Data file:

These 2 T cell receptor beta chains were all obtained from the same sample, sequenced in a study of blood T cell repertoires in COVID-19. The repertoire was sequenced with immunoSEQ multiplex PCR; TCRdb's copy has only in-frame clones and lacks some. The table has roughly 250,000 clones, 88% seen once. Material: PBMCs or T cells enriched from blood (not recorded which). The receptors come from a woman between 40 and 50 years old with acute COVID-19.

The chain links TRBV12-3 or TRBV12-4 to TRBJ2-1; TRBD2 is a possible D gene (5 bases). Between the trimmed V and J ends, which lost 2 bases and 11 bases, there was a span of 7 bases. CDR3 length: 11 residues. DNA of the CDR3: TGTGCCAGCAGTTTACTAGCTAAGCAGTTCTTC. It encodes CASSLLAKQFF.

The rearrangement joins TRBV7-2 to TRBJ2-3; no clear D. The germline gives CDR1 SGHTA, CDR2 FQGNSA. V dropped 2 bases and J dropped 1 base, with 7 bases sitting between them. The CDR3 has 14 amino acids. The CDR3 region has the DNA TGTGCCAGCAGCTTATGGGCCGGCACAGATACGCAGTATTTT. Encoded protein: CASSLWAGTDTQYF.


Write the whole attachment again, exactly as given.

These 2 T cell receptor beta chains were all obtained from the same sample, sequenced in a study of blood T cell repertoires in COVID-19. The repertoire was sequenced with immunoSEQ multiplex PCR; TCRdb's copy has only in-frame clones and lacks some. The table has roughly 250,000 clones, 88% seen once. Material: PBMCs or T cells enriched from blood (not recorded which). The receptors come from a woman between 40 and 50 years old with acute COVID-19.

The chain links TRBV12-3 or TRBV12-4 to TRBJ2-1; TRBD2 is a possible D gene (5 bases). Between the trimmed V and J ends, which lost 2 bases and 11 bases, there was a span of 7 bases. CDR3 length: 11 residues. DNA of the CDR3: TGTGCCAGCAGTTTACTAGCTAAGCAGTTCTTC. It encodes CASSLLAKQFF.

The rearrangement joins TRBV7-2 to TRBJ2-3; no clear D. The germline gives CDR1 SGHTA, CDR2 FQGNSA. V dropped 2 bases and J dropped 1 base, with 7 bases sitting between them. The CDR3 has 14 amino acids. The CDR3 region has the DNA TGTGCCAGCAGCTTATGGGCCGGCACAGATACGCAGTATTTT. Encoded protein: CASSLWAGTDTQYF.